The argument about Jacinda Ardern and Simon Bridge's expenses is a bit silly.
In fact, if she had not spent the $80,000, the money would have been spent anyway. For some reason, the air force feels it has to keep training and practising, and the jet would have been in the air during the time it took to fly the PM to Nauru and back anyway. Besides, there is a VIP travel budget allocated for it and, oh yes, she is the Prime Minister and they are entitled to use air force planes for travel.
It is similar to the silly argument over Simon Bridges’ car expenses. The car was already budgeted for; the new National leader went around the country on a “getting to know you” tour; and leaders of the opposition are allowed to use government cars. Get over it.
Not that National itself has got over it. Not unlike two characters from a cheap detective novel, DI Gerry Brownlee and DS Paula Bennett have been ordered to enquire into who leaked details of Bridges’ expenses.
If you are worried about how your tax dollars are being spent, worry about what the Opposition claims are more than 150 working groups and inquiries set up by the Labour-led Government to investigate, it seems, virtually everything in New Zealand. Their overall cost, by the time the various members and staff have been paid, incurred relevant expenses and reported back sometime in the distant future, will undoubtedly be in the many millions, if not hundreds of millions, of your dollars. That is something a little more difficult to get over.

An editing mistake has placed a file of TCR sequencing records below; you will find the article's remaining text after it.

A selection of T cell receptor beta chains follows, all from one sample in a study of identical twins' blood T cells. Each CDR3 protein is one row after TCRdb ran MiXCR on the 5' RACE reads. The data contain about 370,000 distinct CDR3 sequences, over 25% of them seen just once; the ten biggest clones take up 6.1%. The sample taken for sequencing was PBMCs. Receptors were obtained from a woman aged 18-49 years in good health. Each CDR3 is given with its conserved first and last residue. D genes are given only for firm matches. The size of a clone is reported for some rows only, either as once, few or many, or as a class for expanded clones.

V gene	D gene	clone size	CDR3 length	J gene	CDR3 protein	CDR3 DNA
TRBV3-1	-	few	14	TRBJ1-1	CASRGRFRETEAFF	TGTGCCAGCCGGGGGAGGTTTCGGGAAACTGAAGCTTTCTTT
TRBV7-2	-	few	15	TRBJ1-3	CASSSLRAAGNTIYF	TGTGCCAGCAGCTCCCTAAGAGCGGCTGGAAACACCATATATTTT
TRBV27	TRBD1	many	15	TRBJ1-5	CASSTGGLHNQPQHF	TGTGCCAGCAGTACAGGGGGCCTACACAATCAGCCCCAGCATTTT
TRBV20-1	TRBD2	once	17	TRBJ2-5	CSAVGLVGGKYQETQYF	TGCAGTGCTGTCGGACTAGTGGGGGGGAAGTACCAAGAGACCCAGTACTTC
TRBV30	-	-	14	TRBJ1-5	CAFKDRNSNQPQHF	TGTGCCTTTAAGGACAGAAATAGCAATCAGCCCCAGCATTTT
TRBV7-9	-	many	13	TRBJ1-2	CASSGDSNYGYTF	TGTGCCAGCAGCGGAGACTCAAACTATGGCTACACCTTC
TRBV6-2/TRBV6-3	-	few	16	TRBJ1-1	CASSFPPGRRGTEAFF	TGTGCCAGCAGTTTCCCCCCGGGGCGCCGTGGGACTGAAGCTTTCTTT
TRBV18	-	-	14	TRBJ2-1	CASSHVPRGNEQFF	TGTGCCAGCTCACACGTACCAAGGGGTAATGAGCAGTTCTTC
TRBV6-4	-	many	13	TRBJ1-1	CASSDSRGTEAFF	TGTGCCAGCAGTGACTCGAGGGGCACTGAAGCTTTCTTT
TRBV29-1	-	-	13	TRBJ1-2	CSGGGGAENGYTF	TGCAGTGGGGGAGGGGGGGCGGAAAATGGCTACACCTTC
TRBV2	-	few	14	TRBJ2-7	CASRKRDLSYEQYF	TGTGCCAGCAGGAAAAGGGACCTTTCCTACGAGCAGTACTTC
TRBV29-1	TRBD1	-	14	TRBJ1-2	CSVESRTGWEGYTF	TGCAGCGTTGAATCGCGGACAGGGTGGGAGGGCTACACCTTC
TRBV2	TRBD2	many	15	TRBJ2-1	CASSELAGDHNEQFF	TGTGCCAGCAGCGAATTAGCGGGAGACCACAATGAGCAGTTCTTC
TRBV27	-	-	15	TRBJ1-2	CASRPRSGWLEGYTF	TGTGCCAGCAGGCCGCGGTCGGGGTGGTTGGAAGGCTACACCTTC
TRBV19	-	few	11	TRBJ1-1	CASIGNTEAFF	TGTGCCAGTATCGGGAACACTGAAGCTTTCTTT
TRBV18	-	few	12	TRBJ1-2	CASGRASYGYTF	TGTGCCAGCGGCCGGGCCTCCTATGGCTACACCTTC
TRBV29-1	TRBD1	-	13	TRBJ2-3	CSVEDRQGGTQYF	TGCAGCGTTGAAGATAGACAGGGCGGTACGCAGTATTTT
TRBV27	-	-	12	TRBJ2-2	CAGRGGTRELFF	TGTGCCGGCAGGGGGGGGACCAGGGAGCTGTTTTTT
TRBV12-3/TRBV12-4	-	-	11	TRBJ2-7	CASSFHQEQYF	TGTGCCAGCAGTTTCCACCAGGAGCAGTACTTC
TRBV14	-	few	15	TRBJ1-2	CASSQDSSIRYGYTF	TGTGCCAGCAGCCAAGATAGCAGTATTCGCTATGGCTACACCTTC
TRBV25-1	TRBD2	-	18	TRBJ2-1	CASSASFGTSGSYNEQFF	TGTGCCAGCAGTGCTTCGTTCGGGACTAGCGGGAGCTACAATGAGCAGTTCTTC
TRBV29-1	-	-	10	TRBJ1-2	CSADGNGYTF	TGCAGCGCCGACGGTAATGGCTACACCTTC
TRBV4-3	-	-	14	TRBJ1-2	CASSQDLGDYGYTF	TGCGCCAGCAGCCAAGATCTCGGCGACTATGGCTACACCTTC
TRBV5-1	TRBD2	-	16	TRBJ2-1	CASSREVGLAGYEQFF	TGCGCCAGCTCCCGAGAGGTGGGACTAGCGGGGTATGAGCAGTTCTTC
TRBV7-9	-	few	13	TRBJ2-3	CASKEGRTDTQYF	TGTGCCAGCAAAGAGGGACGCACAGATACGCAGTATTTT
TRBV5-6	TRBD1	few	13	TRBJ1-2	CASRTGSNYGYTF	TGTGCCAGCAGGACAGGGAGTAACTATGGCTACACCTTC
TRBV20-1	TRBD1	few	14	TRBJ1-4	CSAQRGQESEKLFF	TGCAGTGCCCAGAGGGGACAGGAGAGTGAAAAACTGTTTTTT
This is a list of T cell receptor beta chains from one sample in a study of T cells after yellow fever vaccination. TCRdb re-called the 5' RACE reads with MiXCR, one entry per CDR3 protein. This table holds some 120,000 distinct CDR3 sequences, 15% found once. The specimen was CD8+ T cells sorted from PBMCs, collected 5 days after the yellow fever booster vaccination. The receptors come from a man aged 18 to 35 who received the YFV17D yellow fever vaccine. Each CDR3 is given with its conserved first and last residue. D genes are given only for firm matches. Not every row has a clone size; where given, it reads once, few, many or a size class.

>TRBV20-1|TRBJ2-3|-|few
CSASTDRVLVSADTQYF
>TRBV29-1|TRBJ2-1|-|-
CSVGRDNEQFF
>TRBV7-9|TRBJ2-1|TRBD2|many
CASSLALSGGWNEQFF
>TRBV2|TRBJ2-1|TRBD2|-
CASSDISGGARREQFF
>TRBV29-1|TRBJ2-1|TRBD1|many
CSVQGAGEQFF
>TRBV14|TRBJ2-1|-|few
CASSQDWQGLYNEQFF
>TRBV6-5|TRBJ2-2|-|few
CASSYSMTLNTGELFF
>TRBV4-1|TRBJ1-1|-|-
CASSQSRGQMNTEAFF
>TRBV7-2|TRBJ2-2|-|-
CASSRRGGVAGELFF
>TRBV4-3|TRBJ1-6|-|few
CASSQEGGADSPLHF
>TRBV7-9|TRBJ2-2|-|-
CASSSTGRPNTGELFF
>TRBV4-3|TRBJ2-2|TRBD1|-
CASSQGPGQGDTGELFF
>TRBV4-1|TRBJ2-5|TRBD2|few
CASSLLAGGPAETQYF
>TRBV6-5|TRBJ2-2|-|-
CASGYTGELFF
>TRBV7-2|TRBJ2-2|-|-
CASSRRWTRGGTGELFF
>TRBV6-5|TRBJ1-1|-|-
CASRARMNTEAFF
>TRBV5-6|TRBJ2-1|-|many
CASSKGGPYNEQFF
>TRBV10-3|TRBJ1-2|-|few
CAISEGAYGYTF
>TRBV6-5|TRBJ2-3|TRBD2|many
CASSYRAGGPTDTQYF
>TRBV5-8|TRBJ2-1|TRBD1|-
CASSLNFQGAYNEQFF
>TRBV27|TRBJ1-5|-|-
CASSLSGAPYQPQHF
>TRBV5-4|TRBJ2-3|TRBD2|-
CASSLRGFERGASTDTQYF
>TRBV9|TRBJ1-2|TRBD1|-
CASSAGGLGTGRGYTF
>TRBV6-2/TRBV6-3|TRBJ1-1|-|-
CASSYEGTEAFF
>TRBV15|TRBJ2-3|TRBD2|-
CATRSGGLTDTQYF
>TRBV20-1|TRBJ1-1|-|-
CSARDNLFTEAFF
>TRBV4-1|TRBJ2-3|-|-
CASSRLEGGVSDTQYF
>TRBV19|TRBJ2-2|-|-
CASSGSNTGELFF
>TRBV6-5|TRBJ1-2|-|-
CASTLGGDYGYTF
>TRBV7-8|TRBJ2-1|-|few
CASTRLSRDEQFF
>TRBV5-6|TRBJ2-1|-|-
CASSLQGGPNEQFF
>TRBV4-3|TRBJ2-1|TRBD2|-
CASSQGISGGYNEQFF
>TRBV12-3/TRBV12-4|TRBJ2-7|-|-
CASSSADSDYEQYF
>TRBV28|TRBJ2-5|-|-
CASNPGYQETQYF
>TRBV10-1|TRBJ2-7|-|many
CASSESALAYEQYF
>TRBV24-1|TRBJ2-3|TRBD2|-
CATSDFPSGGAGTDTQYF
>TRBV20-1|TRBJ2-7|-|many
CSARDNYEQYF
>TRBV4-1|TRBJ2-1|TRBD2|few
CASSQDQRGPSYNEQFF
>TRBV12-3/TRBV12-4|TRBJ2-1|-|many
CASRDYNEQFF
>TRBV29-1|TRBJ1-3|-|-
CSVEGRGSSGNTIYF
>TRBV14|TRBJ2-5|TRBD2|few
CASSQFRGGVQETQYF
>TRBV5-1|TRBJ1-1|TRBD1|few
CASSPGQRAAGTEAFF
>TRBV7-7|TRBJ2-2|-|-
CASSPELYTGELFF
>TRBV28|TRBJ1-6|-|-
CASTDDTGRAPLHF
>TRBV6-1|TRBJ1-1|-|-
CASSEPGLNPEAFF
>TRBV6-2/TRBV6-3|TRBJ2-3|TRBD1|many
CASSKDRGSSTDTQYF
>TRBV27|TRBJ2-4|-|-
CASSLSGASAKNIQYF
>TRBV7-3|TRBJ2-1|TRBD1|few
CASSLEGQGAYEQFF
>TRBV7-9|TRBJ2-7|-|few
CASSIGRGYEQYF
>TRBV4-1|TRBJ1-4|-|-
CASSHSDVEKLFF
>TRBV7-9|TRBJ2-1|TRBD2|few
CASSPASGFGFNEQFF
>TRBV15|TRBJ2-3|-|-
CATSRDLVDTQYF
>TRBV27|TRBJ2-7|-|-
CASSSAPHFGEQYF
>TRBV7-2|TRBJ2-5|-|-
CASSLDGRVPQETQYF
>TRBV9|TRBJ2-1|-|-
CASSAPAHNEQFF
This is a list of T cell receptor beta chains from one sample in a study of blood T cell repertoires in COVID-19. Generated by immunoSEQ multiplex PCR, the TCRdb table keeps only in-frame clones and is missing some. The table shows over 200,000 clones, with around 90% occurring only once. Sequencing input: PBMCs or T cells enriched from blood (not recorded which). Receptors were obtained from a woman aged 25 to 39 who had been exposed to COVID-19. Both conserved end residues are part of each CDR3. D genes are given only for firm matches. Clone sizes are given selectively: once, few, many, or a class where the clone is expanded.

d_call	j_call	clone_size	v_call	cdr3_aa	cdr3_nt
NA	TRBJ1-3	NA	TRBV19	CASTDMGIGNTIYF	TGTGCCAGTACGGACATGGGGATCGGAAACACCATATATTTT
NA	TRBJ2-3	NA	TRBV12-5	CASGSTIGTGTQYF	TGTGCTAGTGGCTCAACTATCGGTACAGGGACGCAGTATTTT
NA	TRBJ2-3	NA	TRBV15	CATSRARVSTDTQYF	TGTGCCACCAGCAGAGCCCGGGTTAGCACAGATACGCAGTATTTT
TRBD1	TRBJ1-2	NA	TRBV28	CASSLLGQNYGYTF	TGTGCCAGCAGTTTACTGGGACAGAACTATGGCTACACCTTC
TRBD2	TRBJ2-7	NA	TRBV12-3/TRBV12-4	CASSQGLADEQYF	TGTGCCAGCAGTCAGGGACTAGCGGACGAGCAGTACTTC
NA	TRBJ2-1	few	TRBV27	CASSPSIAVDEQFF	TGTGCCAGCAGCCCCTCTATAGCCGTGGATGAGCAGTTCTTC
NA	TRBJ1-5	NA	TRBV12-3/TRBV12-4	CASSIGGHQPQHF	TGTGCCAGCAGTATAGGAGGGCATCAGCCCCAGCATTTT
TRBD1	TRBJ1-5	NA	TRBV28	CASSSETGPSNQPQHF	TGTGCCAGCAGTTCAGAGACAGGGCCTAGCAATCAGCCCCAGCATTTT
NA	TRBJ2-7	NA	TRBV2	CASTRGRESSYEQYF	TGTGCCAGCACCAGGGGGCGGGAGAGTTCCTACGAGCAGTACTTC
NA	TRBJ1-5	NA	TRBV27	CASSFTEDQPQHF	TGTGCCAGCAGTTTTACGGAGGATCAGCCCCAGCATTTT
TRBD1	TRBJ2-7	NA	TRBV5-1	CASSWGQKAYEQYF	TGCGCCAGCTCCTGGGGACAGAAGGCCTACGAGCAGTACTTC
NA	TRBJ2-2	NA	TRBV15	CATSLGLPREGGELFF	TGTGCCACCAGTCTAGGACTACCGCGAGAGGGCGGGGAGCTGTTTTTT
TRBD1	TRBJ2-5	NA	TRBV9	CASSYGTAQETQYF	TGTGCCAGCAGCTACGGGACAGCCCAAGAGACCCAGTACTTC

As is Housing Minister Phil Twyford getting Housing New Zealand to borrow $2.9 billion from the financial markets for Labour’s grand plans to put a roof over everyone’s head. The Treasury mandarins reacted in horror at private borrowing when Twyford should really have extracted the loot from Crown revenues, even though it might imperil the Government’s objective of getting net debt to 20% of GDP within five years. Private borrowing does not show up in the core Crown debt figures.
If you are struggling to follow this, picture a pea under a half walnut shell being shuffled around a tabletop along with two empty shells; try to pick which shell hides the debt. I suspect borrowing from private lenders would be at higher interest rates than those of the Crown, in which case the additional cost of this sleight-of-hand trick falls on you and me.
So does the annual $1.2 billion cost of free tertiary fees for first-year students. There has hardly been a deluge of new students as a result. Having gone through university in the days when the whole thing was free, I can hardly challenge the millennials’ chance to have at least one year gratis. But it’s worth noting that some student organisations were not happy at the move, favouring a more equitable spread of the subsidy across all years of study.
To date, Grant Robertson has proved a competent and level-headed Finance Minister, but he will need the support of his Prime Minister to avoid being railroaded by other populist ministers into new billion-dollar blunders.
This article was first published in the September 15, 2018 issue of the New Zealand Listener.